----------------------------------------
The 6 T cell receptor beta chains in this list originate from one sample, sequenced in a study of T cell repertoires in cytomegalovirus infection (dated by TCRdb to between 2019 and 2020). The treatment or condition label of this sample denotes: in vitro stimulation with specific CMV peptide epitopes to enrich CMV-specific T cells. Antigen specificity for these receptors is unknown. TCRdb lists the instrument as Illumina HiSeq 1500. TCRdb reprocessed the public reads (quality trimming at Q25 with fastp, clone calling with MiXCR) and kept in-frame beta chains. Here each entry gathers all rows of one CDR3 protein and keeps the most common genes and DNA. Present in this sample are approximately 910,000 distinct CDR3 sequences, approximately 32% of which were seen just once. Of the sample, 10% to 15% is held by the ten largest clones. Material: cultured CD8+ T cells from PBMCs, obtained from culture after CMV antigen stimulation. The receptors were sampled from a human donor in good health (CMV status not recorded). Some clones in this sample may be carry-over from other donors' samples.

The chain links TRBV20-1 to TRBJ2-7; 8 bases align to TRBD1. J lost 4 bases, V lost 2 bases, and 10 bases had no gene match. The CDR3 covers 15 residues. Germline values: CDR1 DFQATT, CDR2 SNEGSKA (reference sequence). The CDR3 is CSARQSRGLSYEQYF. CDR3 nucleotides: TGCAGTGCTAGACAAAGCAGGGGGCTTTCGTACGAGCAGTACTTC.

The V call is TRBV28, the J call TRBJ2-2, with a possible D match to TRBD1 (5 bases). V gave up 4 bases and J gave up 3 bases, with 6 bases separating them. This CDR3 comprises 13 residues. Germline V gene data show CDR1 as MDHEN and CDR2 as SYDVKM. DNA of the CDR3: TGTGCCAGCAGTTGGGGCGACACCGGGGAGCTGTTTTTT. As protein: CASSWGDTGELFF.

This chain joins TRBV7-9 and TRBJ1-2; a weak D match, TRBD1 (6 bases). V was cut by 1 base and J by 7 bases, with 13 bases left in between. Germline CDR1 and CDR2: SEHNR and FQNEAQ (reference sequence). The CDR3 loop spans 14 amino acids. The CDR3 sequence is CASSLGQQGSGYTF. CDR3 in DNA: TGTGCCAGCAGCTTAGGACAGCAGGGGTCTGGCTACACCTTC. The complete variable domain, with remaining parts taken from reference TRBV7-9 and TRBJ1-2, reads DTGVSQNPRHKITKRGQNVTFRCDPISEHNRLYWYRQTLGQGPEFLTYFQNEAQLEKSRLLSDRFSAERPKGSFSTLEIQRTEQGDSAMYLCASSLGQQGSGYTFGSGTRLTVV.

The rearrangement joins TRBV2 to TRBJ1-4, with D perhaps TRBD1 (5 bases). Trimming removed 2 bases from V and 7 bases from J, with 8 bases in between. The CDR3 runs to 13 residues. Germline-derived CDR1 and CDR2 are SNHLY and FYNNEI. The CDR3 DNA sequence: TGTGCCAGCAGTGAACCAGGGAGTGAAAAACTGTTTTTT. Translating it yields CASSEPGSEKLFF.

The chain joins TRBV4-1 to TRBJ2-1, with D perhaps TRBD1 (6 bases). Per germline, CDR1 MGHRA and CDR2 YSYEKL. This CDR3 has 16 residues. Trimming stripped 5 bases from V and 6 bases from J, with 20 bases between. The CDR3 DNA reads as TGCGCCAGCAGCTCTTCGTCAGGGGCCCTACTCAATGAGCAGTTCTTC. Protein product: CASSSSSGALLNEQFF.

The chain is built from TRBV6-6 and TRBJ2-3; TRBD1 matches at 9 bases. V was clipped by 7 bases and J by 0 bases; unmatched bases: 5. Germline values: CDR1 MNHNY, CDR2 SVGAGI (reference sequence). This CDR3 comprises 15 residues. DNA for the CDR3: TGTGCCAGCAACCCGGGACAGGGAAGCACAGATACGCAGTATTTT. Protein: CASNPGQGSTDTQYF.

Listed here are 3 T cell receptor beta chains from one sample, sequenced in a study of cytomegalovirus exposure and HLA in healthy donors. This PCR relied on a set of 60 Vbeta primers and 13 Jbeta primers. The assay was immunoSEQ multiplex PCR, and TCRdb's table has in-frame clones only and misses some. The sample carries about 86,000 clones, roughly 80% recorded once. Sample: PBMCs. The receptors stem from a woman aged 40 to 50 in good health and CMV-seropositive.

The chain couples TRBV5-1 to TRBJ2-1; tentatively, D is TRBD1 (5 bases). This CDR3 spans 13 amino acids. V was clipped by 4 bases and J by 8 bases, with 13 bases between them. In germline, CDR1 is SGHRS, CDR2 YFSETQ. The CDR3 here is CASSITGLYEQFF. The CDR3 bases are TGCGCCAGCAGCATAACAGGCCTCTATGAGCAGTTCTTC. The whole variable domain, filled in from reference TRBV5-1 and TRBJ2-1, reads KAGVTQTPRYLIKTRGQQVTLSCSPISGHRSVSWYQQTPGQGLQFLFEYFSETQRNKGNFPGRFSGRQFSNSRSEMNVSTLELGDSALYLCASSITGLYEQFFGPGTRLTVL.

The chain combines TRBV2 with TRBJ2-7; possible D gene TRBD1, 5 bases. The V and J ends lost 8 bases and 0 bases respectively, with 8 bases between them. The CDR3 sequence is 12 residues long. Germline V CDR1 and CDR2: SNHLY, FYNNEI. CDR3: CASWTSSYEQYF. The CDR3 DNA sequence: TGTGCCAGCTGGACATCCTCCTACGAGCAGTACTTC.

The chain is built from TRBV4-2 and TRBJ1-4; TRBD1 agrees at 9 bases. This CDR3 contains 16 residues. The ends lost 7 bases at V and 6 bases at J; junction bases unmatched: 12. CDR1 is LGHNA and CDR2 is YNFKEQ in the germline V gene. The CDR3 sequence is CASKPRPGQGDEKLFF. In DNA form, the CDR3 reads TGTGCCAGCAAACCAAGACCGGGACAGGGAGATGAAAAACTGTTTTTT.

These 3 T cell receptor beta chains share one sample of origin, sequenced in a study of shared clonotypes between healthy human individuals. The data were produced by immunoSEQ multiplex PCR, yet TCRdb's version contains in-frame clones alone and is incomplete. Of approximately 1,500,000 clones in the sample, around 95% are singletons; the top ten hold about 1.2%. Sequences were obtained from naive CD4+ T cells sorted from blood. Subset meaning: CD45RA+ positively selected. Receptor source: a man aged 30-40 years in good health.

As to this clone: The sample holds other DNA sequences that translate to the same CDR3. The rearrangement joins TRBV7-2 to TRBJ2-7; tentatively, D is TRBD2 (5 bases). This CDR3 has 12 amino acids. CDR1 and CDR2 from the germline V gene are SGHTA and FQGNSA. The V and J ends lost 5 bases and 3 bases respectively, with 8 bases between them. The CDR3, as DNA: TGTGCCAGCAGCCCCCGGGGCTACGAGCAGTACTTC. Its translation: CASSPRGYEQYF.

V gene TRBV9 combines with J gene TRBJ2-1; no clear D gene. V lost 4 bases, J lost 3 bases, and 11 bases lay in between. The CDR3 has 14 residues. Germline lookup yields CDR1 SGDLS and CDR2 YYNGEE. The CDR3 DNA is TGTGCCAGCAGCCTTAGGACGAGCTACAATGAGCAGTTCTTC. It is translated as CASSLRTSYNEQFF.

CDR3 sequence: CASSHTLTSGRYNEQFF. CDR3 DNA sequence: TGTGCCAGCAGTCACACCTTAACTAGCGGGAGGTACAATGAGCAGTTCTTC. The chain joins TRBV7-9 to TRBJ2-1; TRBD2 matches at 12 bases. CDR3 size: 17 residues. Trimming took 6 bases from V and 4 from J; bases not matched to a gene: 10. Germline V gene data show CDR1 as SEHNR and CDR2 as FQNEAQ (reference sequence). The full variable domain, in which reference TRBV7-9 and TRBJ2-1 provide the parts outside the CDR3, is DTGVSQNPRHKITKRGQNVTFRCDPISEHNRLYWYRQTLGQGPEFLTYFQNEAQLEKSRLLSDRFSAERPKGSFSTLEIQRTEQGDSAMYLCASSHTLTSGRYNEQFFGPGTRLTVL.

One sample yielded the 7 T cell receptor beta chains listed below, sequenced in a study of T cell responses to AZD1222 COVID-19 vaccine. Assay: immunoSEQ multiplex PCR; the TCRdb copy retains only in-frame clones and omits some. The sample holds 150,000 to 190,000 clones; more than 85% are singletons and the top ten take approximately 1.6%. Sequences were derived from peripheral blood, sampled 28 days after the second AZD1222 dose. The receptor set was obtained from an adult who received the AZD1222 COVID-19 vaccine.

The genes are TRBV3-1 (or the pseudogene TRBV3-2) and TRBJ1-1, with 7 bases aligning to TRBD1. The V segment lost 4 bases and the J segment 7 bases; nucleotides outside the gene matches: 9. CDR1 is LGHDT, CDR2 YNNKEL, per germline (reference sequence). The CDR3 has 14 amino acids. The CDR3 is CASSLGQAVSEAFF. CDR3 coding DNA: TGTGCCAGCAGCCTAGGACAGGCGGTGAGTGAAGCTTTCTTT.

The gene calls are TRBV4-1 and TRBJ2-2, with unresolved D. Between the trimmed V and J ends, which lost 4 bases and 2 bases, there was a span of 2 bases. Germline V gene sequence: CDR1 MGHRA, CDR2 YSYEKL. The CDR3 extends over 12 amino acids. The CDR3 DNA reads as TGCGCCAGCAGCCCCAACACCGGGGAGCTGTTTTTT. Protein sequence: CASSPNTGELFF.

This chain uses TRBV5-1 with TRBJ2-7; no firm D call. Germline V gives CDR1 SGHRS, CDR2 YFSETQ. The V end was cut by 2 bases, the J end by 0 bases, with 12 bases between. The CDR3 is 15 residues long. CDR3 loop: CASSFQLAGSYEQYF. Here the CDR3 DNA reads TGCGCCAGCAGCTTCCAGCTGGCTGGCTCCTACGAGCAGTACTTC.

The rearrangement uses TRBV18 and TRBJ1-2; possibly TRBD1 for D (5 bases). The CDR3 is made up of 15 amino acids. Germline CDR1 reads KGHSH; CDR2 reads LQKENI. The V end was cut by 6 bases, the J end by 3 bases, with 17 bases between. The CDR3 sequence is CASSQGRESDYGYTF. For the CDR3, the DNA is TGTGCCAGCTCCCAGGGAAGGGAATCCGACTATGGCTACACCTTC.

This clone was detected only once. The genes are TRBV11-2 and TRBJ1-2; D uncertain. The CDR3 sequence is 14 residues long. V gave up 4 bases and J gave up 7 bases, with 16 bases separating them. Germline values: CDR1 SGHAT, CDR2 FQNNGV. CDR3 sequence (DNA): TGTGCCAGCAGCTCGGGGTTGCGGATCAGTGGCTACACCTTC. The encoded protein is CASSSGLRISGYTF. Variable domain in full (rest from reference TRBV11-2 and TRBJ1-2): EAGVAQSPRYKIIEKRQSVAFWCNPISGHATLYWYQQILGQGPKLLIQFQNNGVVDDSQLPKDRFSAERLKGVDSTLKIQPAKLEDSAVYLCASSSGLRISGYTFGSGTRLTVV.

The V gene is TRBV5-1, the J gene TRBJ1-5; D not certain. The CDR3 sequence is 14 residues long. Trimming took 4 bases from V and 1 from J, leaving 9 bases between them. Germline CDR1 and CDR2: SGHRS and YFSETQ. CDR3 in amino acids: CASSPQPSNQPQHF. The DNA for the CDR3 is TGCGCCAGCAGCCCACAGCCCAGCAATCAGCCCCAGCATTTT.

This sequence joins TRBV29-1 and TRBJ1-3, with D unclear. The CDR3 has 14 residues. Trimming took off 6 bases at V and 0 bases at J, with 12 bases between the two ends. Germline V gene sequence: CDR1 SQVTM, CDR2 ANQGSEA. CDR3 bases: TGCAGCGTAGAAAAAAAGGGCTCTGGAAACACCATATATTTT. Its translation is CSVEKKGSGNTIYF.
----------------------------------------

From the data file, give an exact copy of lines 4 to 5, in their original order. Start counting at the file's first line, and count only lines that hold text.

This chain joins TRBV7-9 and TRBJ1-2; a weak D match, TRBD1 (6 bases). V was cut by 1 base and J by 7 bases, with 13 bases left in between. Germline CDR1 and CDR2: SEHNR and FQNEAQ (reference sequence). The CDR3 loop spans 14 amino acids. The CDR3 sequence is CASSLGQQGSGYTF. CDR3 in DNA: TGTGCCAGCAGCTTAGGACAGCAGGGGTCTGGCTACACCTTC. The complete variable domain, with remaining parts taken from reference TRBV7-9 and TRBJ1-2, reads DTGVSQNPRHKITKRGQNVTFRCDPISEHNRLYWYRQTLGQGPEFLTYFQNEAQLEKSRLLSDRFSAERPKGSFSTLEIQRTEQGDSAMYLCASSLGQQGSGYTFGSGTRLTVV.

The rearrangement joins TRBV2 to TRBJ1-4, with D perhaps TRBD1 (5 bases). Trimming removed 2 bases from V and 7 bases from J, with 8 bases in between. The CDR3 runs to 13 residues. Germline-derived CDR1 and CDR2 are SNHLY and FYNNEI. The CDR3 DNA sequence: TGTGCCAGCAGTGAACCAGGGAGTGAAAAACTGTTTTTT. Translating it yields CASSEPGSEKLFF.